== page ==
|The Lounge | Champions | The Wire | Schedule | Audio | Arcade | The Top Ten | Historical | Email | Video|
Protein - The Denominator Customary to All Diets
The Human Body is in a constant flux with the environment. Matter and molecules flow in and out, casting themselves into its complexities. Although the body lends them structure, it is the intake-the diet-that decides its physique. To control what goes in a diet is to choose what stays inside. Dietary decisions reflect an awareness of metabolism and the nutrients needed to modify it. There may be a host of diets purported for each activity and illness. However, the one macronutrient that is invariably required, in substantial amounts irrespective of the physiological state, is protein.
Proteins hold this special place in every diet for a variety of reasons. They connect the DNA to the rest of the cell and modulate all cellular functions and responses. They are the scaffolds of the human body that struts a billion cells. Proteins are also the workers that shuffle around the body relaying messages, carrying out repairs and digestion. Oxygen from the lungs and many nutrients from the gut are protein packed and delivered to their destination. The motors in the muscles and the antibodies in the immune system are all proteins. If genes code life in a helix of DNA, then proteins are life in its decoded form. Their pervasiveness makes them indispensable and, protein synthesis a priority in metabolism.
Add to this myriad of functions the astronomical turnover rate of proteins, and continuous protein synthesis becomes vital. Every protein has a short life span and is soon broken down into its constituent amino acids. New proteins are required to take their place. The skin itself is renewed every seven days. Then there are proteins that get used up, damaged or excreted, and need to be produced again. Protein synthesis goes on at a frantic pace even in normal people. Then there are periods of rapid growth, like athletes in training, teenagers, convalescent patients, babies, pregnant or lactating mothers, where protein synthesis reaches an all time high. Proteins are broken down for other reasons as well. In times of stress, illness or starvation, the body just cannot find enough sources of energy. In such circumstances, proteins are taken apart into their constituent amino acids and are used as fuel. Therefore, in all physiological states, cells are constantly at work, churning out new proteins.
To maintain this obligatory and intense rate of protein synthesis, the body needs a dedicated supply of amino acids. Unfortunately, unlike carbohydrates and fats that are stockpiled, the human body has no arrangement to store extra amino acids. The persistent demand for proteins and amino acids has to be met anew every day and from three possible sources: cellular production, the diet or breakdown of other body proteins. Of these, cellular production would be most convenient. If the cell could produce all the required amino acids, there would be no compulsion to provide them in the diet. However, there are amino acids that just cannot be produced in the body. These 'essential amino acids' have to come from the diet.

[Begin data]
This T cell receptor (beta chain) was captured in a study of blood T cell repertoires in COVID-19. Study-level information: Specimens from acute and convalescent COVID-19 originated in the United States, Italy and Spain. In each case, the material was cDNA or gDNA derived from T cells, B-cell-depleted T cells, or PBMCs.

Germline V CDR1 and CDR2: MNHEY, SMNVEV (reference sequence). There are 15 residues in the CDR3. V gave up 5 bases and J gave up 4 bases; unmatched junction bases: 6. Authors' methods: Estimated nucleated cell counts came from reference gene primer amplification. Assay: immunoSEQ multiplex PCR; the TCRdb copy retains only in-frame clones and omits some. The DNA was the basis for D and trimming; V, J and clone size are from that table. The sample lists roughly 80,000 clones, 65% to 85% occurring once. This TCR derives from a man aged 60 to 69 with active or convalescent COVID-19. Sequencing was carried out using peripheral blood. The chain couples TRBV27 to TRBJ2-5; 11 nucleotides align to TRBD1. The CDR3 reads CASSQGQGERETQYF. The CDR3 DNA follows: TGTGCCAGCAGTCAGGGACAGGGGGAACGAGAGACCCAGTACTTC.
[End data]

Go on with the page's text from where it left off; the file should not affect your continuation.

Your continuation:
Proteins, from the diet or supplements, are the best alternative. The supply of all amino acids can be ensured and in sufficient amounts. Cellular metabolism is relieved of the obligation to produce amino acids except for making minor adjustment in the supply chain. Protein synthesis can go on uninterrupted. Unless the diet meets the perpetual demand for amino acids, other, relatively expendable, body proteins are broken down to fulfill the requirement. In effect, a dietary deficiency of proteins forces the body to feed on itself.
The need for proteins in every diet is undeniable. The average American diet provides 1.2 g/kg of protein against the recommended daily allowance of 0.8 g/kg. The question, then, is whether to add protein supplements to an existing diet? While proteins from food may seem adequate, there is no telling whether all essential amino acids are supplied, and there is little way of knowing how easily those proteins are digested and assimilated into the body. A carefully researched protein supplement like Profect, when taken regularly, would remove such uncertainties.
Apart from supplying amino acids for protein synthesis, a high protein diet based on Profect has other advantages. Studies on high-protein diets have demonstrated their ability to induce weight loss. A high-protein diet produces early satiety and decreases the total energy intake. Protein synthesis, an energy consuming process, is promoted. The energy to assimilate such a diet, calculated as the 'Thermogenic effect of feeding', is high. More calories are burnt, more proteins are synthesized and the lean body mass increases while the body weight goes down. Brawn is exchanged for flab.
Proteins from Profect form bioactive peptides in the gut that can enhance gut defenses. The harmful gut bacteria are killed and normal flora is allowed to colonize the intestinal lining. Profect also protects the system from free radicals, free electron molecules produced during intense activity and stress. Free radicals are known to damage cell membranes. Their role in aging, cancer and blood clotting is being intensely investigated. Profect increases the levels of Glutathione, a free radical scavenger that mops up free radicals shielding the cell from their effects. The added water-soluble vitamins and mineral in Profect prevent the loss of calcium and other micronutrients seen on high-protein diets.